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Research: Pendragon against its European competition

With a turnover exceeding £5 billion, Pendragon is by far the largest car retail business in the UK. But the group also has five dealerships operating 10 franchises in Germany and with experts predicting consolidation in mainland Europe on a par with the industry fusion UK retailers have been experiencing for the past few years, how does Pendragon fare when pitted against its European counterparts?

Is it still the biggest?

Research carried out by Autobiz is now on sale in the UK through AM sister organisation Sewells Information & Research. It reveals that, on a measure of new car sales, Pendragon is not the largest car retail/distribution business in Europe. That accolade goes to Austrian-based Porsche Holding, which sold 344,325 new vehicles last year for a turnover of euros 8.9bn. Pendragon is second with 190,524 units sold, the majority in the UK, helping it towards a turnover of £5.26bn.

Eight UK retail groups are represented in the top 50 but, perhaps surprisingly, it’s Germany that provides the largest number of groups with 10, although none are big enough to trouble the top 10.

Inchcape, which has retail operations in Germany, Belgium, Greece and France, is the fifth largest European group by new vehicle sales on 123,900 units; Camden is eighth on 82,106; Arnold Clark is one place behind on 67,560; Dixon is No 11 on 52,000, closely followed by Lookers at No12 on 43,002.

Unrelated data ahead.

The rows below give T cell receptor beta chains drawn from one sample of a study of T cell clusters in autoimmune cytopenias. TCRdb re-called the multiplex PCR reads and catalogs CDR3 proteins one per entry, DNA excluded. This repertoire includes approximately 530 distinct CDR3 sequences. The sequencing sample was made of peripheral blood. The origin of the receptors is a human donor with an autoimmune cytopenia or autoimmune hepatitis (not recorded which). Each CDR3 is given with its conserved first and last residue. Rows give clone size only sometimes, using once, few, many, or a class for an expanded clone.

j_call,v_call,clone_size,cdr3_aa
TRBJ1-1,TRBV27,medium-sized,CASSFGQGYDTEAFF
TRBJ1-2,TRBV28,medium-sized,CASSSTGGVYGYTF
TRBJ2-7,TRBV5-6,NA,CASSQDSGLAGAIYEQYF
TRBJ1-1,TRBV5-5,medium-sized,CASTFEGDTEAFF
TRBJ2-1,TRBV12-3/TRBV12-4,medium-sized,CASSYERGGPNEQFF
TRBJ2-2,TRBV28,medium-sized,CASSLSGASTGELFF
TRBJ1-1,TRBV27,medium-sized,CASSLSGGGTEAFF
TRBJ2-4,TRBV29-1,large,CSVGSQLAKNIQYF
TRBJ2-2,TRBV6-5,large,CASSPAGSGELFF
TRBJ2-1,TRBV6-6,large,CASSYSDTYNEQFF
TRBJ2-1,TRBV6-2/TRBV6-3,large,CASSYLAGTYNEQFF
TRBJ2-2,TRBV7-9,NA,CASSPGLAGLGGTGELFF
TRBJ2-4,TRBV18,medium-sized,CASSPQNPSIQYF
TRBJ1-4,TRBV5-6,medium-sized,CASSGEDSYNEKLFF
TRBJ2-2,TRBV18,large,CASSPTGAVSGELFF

United Auto Group, which owns Sytner in the UK, but also has dealerships in Germany, is No 21 on 20,945 and Summit, owned by Japanese conglomerate Sumitomo, is No36 on 11,645 units.

Both UAG and Sumitomo have clear expansion plans in Europe with their chosen franchise partners and both are using the UK as the starting point.

The research does not include manufacturer-owned groups, so there’s no place for Ford Retail which has close on 100 outlets across Europe, or Renault’s Reagroup. It also only takes into consideration groups with direct presence in at least two European countries (England, Scotland, Wales and Northern Ireland are counted separately, not as one entity under the UK).

The Autobiz report also suggests that the next big focus for expansion will be in eastern Europe. It says that even medium-sized groups are considering investing in countries like Romania, Poland or the Czech Republic, following the lead of carmakers who are building car plants in these countries and others, like Slovakia, in the pursuit of lower cost bases and cheaper labour – not to mention investment friendly governments.

For more information about the top 50 car distribution groups in Europe or to buy a copy of the report, call Sewells on 01733 468254.

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